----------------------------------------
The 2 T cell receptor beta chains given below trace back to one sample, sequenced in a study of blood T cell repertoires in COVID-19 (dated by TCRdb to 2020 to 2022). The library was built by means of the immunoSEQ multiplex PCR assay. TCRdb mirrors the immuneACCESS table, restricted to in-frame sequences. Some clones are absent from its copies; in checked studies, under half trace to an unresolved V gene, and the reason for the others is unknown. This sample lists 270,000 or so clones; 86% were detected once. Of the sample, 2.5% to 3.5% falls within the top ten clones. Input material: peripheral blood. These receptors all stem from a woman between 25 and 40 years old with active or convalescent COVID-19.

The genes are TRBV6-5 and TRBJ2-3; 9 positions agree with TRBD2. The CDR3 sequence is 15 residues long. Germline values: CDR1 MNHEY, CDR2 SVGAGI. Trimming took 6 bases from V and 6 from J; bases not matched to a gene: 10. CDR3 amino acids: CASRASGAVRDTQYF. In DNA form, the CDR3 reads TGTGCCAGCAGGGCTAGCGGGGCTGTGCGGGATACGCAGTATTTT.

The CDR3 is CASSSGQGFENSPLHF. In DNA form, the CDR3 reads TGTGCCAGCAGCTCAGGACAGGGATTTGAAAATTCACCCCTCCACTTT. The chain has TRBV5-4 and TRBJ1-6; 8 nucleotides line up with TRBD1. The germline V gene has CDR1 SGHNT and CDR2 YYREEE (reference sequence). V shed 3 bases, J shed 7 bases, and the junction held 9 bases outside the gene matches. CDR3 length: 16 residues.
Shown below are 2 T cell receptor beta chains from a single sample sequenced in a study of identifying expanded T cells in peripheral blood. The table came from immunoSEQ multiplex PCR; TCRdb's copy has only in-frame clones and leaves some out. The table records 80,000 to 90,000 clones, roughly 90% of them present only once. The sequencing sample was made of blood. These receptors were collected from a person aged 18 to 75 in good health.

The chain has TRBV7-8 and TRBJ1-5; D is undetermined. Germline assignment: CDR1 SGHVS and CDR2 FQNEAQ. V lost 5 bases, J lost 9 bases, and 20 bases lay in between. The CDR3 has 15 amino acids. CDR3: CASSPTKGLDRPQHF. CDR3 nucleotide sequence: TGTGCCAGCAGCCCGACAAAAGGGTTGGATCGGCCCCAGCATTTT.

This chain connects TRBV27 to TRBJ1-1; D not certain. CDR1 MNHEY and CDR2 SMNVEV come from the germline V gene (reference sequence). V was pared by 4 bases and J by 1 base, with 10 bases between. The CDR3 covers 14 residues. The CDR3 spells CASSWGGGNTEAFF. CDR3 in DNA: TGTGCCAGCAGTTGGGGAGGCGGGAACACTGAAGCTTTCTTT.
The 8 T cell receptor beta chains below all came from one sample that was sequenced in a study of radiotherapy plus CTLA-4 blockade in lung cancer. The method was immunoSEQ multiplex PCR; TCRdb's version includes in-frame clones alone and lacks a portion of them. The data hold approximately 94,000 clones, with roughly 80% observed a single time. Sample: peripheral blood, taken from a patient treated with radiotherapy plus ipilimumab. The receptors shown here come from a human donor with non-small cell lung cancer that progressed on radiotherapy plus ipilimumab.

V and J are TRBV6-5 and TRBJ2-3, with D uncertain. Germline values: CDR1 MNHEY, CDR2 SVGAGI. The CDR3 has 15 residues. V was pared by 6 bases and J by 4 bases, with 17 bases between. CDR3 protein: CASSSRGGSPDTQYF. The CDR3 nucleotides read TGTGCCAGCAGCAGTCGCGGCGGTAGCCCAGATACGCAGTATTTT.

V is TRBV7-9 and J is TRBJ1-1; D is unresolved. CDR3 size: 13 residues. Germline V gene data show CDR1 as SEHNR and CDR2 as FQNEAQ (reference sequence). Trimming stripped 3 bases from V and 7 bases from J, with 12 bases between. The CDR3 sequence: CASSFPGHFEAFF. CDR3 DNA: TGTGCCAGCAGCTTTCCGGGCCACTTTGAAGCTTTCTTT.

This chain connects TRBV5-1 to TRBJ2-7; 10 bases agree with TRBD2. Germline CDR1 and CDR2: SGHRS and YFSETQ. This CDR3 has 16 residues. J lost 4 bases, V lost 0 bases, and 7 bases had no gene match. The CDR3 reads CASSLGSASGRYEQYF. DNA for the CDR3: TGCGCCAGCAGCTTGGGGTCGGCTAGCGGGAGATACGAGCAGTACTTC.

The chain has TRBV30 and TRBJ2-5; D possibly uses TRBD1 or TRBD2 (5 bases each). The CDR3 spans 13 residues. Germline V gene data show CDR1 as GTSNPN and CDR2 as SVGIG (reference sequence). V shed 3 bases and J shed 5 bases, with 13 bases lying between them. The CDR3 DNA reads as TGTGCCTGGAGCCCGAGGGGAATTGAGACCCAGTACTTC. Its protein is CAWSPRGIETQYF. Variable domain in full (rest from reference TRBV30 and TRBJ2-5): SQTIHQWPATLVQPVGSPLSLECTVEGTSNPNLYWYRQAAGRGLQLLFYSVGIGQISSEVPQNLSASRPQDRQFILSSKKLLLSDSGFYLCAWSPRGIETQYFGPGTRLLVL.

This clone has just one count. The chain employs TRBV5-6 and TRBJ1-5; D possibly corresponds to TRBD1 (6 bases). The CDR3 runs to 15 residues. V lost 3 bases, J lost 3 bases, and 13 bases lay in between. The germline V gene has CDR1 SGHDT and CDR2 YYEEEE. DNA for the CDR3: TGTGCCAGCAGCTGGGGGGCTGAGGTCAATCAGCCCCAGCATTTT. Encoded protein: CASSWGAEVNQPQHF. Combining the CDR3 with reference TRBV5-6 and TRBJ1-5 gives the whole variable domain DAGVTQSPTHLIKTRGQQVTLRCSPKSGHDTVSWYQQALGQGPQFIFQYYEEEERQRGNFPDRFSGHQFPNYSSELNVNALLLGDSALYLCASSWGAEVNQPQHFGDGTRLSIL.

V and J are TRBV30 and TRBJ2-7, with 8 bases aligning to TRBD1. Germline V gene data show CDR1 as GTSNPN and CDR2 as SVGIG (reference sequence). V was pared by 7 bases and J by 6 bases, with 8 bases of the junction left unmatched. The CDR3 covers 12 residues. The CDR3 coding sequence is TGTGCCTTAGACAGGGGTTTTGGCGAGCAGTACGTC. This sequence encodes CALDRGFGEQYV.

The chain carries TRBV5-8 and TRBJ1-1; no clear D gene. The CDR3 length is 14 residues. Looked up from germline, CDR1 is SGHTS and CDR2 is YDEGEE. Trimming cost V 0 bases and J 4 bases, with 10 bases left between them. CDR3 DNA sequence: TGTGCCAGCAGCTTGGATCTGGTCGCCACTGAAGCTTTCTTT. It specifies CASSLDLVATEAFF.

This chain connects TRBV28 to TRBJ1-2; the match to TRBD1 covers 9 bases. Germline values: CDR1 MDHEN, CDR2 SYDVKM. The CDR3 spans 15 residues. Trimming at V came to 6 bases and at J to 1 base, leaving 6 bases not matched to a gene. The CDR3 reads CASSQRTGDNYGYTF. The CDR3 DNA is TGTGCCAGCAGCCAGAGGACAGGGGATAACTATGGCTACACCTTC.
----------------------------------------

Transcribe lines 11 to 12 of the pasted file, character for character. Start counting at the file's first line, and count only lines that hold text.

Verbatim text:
The chain has TRBV30 and TRBJ2-5; D possibly uses TRBD1 or TRBD2 (5 bases each). The CDR3 spans 13 residues. Germline V gene data show CDR1 as GTSNPN and CDR2 as SVGIG (reference sequence). V shed 3 bases and J shed 5 bases, with 13 bases lying between them. The CDR3 DNA reads as TGTGCCTGGAGCCCGAGGGGAATTGAGACCCAGTACTTC. Its protein is CAWSPRGIETQYF. Variable domain in full (rest from reference TRBV30 and TRBJ2-5): SQTIHQWPATLVQPVGSPLSLECTVEGTSNPNLYWYRQAAGRGLQLLFYSVGIGQISSEVPQNLSASRPQDRQFILSSKKLLLSDSGFYLCAWSPRGIETQYFGPGTRLLVL.

This clone has just one count. The chain employs TRBV5-6 and TRBJ1-5; D possibly corresponds to TRBD1 (6 bases). The CDR3 runs to 15 residues. V lost 3 bases, J lost 3 bases, and 13 bases lay in between. The germline V gene has CDR1 SGHDT and CDR2 YYEEEE. DNA for the CDR3: TGTGCCAGCAGCTGGGGGGCTGAGGTCAATCAGCCCCAGCATTTT. Encoded protein: CASSWGAEVNQPQHF. Combining the CDR3 with reference TRBV5-6 and TRBJ1-5 gives the whole variable domain DAGVTQSPTHLIKTRGQQVTLRCSPKSGHDTVSWYQQALGQGPQFIFQYYEEEERQRGNFPDRFSGHQFPNYSSELNVNALLLGDSALYLCASSWGAEVNQPQHFGDGTRLSIL.